When She Arrives

How can creativity and a sense of commandedness be combined when confronting new ritual needs?

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His prayer describes all that he hopes she will become; he speaks of kindness and courtesy, of rootedness and radical innocence. He then concludes the poem by wishing her a life filled with the meaning of ritual: "And may her bridegroom bring her to a house/ Where all's accustomed, ceremonious…"  Thus, the poem exemplifies one of the virtues for which the poet prays: a life of ritual, of custom and ceremony, in which our carefully crafted actions--our poems, our artistry, our desperate and never-quite-sufficient attempts to overcome the feelings of powerlessness in order to fulfill our obligations--take on transcendent meaning that is derived from, but not exhausted by, our intentions. "How but in custom and in ceremony/ Are innocence and beauty born?"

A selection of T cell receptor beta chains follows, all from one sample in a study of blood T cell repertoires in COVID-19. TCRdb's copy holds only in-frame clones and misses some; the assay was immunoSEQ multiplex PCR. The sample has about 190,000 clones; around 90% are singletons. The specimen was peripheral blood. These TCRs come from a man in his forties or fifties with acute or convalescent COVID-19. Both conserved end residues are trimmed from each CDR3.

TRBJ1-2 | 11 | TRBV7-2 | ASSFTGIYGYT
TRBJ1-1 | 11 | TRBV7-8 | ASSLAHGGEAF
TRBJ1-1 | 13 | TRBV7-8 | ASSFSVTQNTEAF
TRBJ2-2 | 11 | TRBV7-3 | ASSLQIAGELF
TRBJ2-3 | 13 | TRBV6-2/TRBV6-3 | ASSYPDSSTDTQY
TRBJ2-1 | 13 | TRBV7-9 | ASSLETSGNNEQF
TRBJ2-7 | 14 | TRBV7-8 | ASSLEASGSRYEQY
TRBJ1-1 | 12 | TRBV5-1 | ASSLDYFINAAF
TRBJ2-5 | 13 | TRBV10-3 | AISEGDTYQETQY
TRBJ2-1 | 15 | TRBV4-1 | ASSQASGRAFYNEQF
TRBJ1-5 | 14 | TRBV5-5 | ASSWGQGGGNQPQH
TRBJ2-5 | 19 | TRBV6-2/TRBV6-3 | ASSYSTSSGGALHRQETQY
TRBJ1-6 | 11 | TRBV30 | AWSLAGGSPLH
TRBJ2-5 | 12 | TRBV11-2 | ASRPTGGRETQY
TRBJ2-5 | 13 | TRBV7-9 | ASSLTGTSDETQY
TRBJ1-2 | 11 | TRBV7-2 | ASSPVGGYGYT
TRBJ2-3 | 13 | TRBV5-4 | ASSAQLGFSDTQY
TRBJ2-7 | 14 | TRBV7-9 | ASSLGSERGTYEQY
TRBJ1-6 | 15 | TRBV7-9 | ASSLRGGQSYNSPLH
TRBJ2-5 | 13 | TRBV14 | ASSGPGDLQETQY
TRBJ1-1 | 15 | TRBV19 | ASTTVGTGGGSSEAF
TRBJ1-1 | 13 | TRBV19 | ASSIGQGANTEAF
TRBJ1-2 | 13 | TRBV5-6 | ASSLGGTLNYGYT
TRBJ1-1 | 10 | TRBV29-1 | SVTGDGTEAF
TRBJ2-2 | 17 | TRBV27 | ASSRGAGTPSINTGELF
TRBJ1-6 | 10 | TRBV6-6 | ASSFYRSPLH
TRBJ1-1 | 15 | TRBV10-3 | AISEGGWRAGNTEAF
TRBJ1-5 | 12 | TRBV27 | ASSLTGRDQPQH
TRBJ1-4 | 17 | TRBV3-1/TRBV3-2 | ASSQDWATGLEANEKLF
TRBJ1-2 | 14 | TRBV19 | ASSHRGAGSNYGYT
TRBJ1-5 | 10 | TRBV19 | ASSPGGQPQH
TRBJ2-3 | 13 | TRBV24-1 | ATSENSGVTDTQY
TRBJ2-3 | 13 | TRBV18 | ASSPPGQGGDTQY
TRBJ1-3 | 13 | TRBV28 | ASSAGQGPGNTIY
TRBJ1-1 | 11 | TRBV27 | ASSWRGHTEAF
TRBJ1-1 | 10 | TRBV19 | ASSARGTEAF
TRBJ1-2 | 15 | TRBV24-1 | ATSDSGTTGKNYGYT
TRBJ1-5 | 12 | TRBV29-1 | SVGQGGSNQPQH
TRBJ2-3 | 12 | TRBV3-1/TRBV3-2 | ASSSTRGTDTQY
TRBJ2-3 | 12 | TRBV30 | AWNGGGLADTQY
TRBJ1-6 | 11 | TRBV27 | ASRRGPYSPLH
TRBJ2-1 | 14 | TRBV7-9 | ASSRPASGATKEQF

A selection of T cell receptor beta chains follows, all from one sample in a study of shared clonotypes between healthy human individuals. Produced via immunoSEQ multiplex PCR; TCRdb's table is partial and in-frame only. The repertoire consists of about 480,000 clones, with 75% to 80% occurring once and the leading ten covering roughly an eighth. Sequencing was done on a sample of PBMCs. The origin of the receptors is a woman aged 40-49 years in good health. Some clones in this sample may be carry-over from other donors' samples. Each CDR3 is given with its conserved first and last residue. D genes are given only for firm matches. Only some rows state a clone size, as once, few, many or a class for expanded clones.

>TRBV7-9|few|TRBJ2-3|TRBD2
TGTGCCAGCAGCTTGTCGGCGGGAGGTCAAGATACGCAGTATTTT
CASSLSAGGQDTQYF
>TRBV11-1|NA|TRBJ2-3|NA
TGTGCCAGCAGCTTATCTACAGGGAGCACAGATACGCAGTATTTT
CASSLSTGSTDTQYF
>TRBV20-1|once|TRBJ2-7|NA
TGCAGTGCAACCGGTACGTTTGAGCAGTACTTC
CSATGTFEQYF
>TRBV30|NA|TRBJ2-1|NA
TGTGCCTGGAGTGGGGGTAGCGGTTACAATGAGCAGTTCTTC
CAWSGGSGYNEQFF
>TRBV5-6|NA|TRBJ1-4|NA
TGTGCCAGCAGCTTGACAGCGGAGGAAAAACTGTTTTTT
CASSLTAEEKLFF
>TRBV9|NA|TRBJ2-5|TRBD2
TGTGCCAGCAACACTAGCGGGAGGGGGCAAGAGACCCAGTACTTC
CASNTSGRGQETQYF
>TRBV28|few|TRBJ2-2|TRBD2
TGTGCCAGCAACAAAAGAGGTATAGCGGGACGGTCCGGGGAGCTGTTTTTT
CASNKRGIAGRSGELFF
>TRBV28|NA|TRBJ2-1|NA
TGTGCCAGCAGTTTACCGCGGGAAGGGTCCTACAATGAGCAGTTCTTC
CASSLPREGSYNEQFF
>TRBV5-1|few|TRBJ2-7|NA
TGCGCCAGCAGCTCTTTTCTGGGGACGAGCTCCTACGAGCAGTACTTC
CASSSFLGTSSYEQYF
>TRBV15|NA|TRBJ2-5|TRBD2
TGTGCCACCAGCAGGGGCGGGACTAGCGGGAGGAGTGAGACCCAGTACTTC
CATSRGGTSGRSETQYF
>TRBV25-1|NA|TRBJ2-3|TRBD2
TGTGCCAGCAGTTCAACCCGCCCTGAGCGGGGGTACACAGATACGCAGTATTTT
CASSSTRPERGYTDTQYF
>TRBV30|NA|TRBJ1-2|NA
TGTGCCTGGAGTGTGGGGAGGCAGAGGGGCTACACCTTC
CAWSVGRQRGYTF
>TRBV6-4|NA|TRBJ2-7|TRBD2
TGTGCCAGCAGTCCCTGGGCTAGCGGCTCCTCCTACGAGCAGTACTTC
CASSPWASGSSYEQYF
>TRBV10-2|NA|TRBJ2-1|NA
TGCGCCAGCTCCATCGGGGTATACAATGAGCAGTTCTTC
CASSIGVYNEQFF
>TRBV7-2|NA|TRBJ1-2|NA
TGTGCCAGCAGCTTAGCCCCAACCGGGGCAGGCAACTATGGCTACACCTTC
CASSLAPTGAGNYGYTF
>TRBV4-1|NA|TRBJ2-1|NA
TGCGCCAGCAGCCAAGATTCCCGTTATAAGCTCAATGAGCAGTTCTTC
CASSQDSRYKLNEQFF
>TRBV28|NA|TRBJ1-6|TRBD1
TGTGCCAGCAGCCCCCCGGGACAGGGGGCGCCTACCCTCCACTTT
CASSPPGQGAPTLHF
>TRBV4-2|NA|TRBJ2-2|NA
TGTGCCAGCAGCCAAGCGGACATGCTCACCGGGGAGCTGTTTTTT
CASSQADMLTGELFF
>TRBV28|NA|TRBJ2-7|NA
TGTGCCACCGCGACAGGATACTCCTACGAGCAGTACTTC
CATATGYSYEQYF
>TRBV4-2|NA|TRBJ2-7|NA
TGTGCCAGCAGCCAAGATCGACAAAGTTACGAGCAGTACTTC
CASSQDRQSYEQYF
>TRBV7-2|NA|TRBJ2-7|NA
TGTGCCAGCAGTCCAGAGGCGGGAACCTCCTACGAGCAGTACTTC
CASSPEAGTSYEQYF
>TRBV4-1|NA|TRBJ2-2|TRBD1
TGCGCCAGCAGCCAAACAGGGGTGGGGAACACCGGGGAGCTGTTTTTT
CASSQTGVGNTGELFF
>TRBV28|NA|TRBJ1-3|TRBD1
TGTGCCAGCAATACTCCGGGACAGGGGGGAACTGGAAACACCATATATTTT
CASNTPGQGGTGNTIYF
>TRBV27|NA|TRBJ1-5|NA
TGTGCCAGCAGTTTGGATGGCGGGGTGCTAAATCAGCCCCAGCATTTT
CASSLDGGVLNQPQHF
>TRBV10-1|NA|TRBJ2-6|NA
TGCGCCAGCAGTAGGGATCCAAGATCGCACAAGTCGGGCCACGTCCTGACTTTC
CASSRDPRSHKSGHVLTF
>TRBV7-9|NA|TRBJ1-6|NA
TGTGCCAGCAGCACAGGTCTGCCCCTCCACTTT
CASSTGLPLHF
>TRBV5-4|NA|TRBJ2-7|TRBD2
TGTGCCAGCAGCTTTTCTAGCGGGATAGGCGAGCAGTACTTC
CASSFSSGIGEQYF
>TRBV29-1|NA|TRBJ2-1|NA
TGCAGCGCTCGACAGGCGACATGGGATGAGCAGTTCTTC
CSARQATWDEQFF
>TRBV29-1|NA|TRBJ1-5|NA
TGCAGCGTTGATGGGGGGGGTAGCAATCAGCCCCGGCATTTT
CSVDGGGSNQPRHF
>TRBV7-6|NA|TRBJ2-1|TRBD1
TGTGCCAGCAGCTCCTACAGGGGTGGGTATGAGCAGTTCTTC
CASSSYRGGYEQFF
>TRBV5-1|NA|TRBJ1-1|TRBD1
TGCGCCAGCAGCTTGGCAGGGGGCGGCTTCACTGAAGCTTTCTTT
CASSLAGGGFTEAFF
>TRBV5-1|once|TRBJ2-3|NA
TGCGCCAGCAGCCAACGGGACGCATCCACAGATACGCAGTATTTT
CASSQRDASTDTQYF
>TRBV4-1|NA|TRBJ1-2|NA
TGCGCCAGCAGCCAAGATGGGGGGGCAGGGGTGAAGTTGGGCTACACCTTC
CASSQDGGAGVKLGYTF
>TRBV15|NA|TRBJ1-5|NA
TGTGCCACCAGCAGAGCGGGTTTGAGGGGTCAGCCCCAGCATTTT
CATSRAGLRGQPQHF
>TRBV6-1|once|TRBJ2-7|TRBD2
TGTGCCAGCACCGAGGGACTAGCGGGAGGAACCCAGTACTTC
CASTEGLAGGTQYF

It would have been easier for Emily and me to arrive at the moment and find the ritual waiting, without having to make choices about what was right for us and for our community. Something is undoubtedly missing from ritual that is constructed consciously, rather than simply received and accepted.

And yet, in the process of weighing our obligations and considering how to draw upon the tradition to satisfy them, how to overcome the feeling of powerlessness through the creation of custom and ceremony, something may also be gained as well: an intimate connection, a genuine encounter, a depth of commitment. B'ruchah ha-ba'ah; blessed is she who has arrived.

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Jon A. Levisohn

Jon A. Levisohn is Assistant Professor of Jewish Education at Brandeis University.